Excavation of the Turret Begins
August 23, 2002
John Broadwater and
Monitor National Marine Sanctuary
On Monday August 26, scientists from NOAA and The Mariners' Museum will begin excavation inside the Monitor's turret. They will be joined by Eric Emery, an archaeologist from the Army's Central Identification Laboratory - Hawaii (CILHI), who participated in the expedition this summer. He will assist us with the human remains inside the turret.
The turret currently sits submerged in chilled water inside a specially-built steel conservation tank at The Mariners' Museum. The turret is suspended within the "spider" and platform assembly that was used to raise from the seabed. The tank is designed so that the water can be drained quickly, as necessary. The tank is fitted with two portholes to allow visitors to view the turret inside.
All of the structural elements within the turret are intact and none have been removed. The four gun slides, two vertical stanchions and two sets of horizontal braces are exposed, as are both roof hatches. The bases of both gun carriages are exposed along with the muzzle ends of both guns. Partially exposed artifacts include implements for working the guns, large and small cordage, cloth, and human remains.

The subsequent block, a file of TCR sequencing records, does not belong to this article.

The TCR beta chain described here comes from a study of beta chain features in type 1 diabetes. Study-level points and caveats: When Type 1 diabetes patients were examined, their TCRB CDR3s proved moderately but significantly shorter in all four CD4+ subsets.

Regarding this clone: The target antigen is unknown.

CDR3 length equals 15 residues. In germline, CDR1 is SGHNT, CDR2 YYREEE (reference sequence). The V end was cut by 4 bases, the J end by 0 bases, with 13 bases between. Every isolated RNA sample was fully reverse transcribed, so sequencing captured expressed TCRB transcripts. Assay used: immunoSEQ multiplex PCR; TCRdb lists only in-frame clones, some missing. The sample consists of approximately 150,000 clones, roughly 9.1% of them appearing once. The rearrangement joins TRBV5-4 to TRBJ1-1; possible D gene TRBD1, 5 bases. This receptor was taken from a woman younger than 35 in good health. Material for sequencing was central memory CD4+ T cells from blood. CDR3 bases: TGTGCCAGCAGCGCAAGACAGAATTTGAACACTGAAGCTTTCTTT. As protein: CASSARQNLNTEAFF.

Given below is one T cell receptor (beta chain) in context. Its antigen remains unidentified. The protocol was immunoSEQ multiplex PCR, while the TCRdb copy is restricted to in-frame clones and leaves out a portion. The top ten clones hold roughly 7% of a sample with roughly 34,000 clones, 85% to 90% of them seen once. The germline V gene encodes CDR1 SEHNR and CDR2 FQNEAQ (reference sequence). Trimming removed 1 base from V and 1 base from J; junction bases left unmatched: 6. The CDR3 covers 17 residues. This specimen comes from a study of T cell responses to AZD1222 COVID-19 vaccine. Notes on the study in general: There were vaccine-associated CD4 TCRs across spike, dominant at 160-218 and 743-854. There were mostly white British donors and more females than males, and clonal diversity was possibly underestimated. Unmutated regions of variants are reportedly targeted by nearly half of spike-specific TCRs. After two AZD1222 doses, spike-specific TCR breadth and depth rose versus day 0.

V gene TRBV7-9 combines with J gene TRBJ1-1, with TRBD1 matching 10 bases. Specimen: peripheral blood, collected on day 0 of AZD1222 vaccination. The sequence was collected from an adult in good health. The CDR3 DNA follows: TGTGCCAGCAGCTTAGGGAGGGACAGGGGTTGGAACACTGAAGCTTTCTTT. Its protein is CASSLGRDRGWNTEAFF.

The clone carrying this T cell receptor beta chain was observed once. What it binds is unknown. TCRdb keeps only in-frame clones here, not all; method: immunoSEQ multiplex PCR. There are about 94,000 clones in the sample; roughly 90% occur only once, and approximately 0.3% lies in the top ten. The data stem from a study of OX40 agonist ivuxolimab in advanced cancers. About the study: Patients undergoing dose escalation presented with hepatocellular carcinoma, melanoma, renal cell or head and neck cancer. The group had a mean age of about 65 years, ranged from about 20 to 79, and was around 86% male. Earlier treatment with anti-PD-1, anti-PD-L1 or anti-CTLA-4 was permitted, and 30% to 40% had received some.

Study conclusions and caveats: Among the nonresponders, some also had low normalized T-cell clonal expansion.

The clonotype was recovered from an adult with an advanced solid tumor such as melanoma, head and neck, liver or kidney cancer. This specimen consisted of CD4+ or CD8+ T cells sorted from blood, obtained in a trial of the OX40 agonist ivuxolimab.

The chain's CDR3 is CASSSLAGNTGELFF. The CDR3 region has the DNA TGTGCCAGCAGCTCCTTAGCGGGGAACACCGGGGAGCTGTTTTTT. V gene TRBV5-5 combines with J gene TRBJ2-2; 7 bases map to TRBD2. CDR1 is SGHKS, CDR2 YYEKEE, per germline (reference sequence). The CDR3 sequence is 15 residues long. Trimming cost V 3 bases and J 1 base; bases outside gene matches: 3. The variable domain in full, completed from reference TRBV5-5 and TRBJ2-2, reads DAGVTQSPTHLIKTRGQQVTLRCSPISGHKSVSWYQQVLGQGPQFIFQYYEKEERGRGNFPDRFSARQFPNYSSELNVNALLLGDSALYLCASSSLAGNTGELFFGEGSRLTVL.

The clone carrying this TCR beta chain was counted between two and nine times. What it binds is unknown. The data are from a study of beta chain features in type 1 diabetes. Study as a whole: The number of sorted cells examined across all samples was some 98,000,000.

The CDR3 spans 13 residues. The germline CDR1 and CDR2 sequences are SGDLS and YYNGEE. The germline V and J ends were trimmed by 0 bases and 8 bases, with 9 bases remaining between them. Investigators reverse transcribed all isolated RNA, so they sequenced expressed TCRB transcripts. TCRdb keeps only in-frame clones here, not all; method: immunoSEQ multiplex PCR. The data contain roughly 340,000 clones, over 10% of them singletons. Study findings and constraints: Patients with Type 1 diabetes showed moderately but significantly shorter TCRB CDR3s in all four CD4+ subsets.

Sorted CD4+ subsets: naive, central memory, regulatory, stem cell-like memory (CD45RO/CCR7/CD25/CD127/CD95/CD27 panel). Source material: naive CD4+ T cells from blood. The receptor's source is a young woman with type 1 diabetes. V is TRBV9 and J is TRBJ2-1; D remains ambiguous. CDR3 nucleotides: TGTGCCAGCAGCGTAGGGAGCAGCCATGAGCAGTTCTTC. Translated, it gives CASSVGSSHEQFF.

While inside the turret, the archaeology team will conduct initial mapping of its contents. Although most details of the turret can be found in available historical records, numerous questions related to the structure, the working of the guns, and life aboard the ship may be answered through careful documentation and analysis of the turret's contents. All contents will be excavated, with special consideration for the human remains. The cannons and carriages eventually will be removed, but that will not be possible until the top of the "spider" assembly and the gun slides are removed.
Work will continue daily throughout the week and thereafter, as necessary, until the turret is completely excavated.
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